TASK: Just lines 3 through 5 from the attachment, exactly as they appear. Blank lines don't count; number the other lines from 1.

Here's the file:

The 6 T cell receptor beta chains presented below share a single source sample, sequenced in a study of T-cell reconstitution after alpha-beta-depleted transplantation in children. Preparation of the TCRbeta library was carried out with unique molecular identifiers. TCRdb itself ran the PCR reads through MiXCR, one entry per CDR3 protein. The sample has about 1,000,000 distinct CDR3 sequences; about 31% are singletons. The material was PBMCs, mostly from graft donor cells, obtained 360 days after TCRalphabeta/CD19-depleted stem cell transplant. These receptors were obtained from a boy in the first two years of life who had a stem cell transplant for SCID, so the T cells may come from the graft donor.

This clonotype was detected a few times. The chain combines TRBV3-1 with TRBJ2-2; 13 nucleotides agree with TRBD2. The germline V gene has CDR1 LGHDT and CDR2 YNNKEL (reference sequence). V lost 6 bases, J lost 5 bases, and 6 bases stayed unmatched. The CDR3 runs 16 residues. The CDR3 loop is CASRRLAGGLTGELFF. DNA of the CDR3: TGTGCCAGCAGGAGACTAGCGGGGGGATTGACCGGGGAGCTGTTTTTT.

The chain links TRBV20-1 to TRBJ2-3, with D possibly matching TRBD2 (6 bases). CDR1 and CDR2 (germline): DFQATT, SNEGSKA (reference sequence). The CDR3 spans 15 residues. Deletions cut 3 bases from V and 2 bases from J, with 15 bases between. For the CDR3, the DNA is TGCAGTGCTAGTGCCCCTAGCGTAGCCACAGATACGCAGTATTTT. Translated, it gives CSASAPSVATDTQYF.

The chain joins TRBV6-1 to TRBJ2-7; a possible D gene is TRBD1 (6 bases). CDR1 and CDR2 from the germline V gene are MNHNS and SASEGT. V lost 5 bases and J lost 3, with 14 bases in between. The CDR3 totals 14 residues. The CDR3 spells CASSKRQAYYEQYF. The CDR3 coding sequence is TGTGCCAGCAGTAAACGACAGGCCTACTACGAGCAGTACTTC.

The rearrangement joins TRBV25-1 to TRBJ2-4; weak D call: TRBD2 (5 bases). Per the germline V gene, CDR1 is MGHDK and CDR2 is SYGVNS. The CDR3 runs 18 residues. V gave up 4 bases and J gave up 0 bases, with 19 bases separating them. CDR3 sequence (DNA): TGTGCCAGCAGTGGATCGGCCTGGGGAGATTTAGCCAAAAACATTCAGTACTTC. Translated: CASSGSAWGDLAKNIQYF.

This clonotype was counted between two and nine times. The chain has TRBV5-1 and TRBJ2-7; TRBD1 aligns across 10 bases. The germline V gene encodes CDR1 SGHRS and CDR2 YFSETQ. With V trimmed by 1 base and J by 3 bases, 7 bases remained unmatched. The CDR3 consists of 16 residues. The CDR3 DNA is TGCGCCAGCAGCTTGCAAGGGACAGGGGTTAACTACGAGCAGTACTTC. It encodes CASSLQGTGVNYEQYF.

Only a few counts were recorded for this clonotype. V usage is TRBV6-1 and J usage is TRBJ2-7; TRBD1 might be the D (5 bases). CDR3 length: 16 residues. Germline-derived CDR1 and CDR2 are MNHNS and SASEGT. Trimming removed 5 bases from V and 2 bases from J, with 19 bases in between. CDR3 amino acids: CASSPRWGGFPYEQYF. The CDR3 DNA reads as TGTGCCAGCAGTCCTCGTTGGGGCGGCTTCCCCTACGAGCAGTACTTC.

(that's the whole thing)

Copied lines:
The chain links TRBV20-1 to TRBJ2-3, with D possibly matching TRBD2 (6 bases). CDR1 and CDR2 (germline): DFQATT, SNEGSKA (reference sequence). The CDR3 spans 15 residues. Deletions cut 3 bases from V and 2 bases from J, with 15 bases between. For the CDR3, the DNA is TGCAGTGCTAGTGCCCCTAGCGTAGCCACAGATACGCAGTATTTT. Translated, it gives CSASAPSVATDTQYF.

The chain joins TRBV6-1 to TRBJ2-7; a possible D gene is TRBD1 (6 bases). CDR1 and CDR2 from the germline V gene are MNHNS and SASEGT. V lost 5 bases and J lost 3, with 14 bases in between. The CDR3 totals 14 residues. The CDR3 spells CASSKRQAYYEQYF. The CDR3 coding sequence is TGTGCCAGCAGTAAACGACAGGCCTACTACGAGCAGTACTTC.

The rearrangement joins TRBV25-1 to TRBJ2-4; weak D call: TRBD2 (5 bases). Per the germline V gene, CDR1 is MGHDK and CDR2 is SYGVNS. The CDR3 runs 18 residues. V gave up 4 bases and J gave up 0 bases, with 19 bases separating them. CDR3 sequence (DNA): TGTGCCAGCAGTGGATCGGCCTGGGGAGATTTAGCCAAAAACATTCAGTACTTC. Translated: CASSGSAWGDLAKNIQYF.